A generation (or two or three) ago when we were all culturally and physically connected to the farm, rather than to the Food Network, dining was about unbridled, unpredictable celebration. You didn’t just serve a main course accompanied by the token salad and customary peas-and-carrots mix. You laid out a spread made up of eclectic side dishes — generous portions of rustic vegetables that blended all sorts of tastes and textures. These dishes, testaments to the land’s fertility, never played second fiddle and could easily be meals on their own.
Of course, this tradition of passing around heaping platters that pay homage to the harvest still exists today. But now the ritual is confined to that frantic six-week marathon between Thanksgiving and New Year’s known as “the holidays.” And those festive “sides” of yore have been replaced by seasonal menus as predictable as they are unhealthy: the ever popular marshmallow-glazed sweet potatoes swimming in butter and sugar; oyster chowder fortified with heavy cream; and, of course, Grandma’s classic green bean casserole filled to the brim with canned cream of mushroom soup and topped with a crown of French’s fried onion crisps.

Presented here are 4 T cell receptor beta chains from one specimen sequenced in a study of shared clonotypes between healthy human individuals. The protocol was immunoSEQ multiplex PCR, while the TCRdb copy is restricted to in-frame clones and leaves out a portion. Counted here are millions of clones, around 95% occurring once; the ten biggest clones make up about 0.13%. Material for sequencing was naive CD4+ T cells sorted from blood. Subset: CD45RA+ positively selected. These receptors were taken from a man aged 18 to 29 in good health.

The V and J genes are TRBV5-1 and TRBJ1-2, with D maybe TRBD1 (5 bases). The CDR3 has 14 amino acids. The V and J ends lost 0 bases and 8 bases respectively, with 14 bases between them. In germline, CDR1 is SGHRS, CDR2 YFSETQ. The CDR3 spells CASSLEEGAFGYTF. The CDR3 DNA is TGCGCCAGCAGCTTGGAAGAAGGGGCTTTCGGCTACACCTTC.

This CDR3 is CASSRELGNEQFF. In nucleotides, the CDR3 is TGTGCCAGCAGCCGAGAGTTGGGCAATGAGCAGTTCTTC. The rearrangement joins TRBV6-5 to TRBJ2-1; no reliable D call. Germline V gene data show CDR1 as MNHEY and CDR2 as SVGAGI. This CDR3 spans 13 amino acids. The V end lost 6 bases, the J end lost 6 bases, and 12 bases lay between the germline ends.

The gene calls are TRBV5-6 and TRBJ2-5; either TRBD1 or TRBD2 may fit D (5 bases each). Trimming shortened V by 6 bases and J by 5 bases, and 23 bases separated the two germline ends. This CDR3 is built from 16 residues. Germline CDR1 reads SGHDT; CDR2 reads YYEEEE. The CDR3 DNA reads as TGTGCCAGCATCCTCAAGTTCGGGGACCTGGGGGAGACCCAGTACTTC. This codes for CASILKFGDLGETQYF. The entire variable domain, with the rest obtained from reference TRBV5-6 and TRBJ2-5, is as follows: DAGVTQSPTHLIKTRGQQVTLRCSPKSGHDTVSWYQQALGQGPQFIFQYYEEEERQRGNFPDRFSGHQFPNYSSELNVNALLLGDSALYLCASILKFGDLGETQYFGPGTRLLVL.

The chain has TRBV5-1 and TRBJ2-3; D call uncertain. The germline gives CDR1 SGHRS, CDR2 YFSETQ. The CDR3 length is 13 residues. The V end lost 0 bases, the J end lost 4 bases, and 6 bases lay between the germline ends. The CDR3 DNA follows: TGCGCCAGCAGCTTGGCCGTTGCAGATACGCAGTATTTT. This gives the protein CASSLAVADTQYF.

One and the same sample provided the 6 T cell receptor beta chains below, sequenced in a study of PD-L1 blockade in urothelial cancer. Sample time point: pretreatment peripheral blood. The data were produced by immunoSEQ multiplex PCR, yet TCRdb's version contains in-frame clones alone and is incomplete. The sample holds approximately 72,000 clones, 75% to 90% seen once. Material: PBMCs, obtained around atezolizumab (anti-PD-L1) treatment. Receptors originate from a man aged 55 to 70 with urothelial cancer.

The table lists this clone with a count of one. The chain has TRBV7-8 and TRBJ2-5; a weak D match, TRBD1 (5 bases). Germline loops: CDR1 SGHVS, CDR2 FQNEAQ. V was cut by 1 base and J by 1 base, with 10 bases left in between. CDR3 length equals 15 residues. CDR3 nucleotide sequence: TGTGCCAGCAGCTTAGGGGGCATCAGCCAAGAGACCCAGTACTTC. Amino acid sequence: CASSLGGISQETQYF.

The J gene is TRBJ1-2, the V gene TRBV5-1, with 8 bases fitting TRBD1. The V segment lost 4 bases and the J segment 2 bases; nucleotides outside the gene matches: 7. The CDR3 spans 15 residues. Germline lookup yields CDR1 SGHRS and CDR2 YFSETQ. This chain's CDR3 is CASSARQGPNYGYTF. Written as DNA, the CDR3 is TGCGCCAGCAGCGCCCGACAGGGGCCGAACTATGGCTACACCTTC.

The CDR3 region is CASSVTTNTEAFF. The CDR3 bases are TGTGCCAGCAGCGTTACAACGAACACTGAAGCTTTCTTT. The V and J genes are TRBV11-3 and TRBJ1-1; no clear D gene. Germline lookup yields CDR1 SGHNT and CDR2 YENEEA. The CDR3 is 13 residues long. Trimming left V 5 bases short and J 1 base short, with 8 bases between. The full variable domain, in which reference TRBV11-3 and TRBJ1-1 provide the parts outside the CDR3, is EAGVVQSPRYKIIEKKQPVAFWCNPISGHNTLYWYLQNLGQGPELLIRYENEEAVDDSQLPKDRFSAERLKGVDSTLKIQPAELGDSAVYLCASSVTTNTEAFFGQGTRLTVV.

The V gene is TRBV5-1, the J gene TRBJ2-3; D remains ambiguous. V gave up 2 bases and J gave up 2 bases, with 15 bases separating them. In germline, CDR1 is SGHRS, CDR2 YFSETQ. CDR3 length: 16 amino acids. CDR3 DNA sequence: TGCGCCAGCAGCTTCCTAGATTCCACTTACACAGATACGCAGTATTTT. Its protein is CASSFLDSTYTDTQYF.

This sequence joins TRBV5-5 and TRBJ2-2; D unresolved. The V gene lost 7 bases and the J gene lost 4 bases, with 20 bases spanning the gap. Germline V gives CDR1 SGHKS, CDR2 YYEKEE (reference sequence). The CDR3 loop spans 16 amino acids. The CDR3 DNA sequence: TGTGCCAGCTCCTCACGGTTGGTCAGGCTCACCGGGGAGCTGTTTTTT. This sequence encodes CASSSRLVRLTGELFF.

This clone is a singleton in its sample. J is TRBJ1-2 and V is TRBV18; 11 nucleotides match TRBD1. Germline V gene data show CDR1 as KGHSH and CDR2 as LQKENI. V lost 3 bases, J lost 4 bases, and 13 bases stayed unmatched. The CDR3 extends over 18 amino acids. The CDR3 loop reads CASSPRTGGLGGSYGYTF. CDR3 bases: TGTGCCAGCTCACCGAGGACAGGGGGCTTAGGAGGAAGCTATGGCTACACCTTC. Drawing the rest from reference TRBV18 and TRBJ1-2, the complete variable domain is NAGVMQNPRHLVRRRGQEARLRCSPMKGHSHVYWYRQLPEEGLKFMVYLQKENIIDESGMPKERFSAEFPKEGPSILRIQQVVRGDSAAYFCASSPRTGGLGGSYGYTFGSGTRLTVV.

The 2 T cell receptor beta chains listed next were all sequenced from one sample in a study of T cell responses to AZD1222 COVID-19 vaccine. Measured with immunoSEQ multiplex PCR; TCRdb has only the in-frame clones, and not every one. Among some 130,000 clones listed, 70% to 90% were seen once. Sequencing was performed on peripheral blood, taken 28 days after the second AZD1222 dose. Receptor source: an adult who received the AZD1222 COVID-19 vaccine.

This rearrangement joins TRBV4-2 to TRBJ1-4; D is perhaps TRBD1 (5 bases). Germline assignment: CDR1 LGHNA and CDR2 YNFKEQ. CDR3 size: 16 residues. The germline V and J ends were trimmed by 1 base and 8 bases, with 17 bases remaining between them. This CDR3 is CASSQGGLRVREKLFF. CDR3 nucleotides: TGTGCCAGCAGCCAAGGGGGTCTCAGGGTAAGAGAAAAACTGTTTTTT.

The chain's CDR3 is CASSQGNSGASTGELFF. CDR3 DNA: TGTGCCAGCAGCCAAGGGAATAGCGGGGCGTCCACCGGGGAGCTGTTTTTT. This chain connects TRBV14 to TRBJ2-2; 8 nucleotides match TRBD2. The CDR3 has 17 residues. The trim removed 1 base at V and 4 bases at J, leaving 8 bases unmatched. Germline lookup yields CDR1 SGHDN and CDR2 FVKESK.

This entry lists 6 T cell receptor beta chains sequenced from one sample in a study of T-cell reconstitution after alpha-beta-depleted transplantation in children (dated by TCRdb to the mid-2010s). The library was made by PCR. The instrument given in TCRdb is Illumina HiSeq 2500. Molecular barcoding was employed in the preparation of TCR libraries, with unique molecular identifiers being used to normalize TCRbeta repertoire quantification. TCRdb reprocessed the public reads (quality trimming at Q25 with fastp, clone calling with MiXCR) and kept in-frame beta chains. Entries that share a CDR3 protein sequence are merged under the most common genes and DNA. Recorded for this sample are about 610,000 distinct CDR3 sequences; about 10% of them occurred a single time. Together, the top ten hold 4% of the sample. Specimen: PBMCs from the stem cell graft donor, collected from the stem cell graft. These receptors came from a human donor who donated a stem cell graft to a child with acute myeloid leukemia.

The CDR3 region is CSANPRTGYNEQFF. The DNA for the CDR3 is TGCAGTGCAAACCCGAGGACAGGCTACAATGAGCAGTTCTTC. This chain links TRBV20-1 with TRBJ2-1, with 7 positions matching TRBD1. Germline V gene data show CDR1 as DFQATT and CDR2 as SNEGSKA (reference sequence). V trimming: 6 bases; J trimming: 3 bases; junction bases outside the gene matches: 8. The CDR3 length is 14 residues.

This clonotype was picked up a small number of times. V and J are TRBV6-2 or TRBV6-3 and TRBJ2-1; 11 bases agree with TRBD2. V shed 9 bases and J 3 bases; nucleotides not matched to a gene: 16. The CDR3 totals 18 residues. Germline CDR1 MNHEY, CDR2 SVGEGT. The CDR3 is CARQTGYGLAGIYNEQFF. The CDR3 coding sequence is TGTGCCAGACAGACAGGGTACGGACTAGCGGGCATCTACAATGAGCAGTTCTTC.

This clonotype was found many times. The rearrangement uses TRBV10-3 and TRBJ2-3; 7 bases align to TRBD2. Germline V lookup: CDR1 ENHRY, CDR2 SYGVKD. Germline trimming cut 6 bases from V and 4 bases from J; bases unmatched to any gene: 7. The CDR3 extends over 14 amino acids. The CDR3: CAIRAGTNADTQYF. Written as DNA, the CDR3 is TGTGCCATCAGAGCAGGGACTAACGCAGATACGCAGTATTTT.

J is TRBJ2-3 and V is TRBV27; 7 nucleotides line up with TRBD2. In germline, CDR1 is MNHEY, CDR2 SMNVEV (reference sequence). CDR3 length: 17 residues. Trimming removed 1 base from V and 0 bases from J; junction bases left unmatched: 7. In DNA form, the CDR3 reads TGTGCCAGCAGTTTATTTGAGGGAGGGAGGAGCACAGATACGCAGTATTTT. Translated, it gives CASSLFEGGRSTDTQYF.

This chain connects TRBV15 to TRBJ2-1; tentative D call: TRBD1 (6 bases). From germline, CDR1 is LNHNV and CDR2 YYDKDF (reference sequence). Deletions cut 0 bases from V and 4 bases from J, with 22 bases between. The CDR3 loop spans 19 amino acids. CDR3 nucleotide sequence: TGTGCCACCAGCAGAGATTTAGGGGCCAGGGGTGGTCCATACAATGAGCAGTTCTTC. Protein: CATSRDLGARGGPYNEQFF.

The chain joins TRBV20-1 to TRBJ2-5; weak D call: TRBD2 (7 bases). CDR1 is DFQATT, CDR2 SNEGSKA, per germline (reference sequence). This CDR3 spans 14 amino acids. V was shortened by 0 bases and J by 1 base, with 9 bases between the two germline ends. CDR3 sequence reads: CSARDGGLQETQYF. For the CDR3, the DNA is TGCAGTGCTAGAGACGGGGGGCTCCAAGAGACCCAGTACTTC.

It doesn’t have to be this way. There’s no rule that says you can’t buck convention and serve up holiday sides the way they used to be — hearty and wholesome. It doesn’t have to break the bank or your back, either. In fact, just roasting a basket of wild mushrooms and serving them alongside a gratin of spaghetti squash, a bowl of sweet potato hash, a platter of sweet and sour beets with pearl onions, or curry-glazed carrots is more than enough to create a unique and spectacular feast.
What’s more, you can indulge without unraveling a year’s worth of sensible eating. The best turn-back-the-clock side dishes rely on farm-fresh produce and natural ingredients like herbs, spices and oils (no processed soup, please) that bring out individual flavors rather than hiding them under multiple layers of sugar and fat. So you can go back for seconds or even thirds without worrying about “filling up.” And that alone is worth celebrating.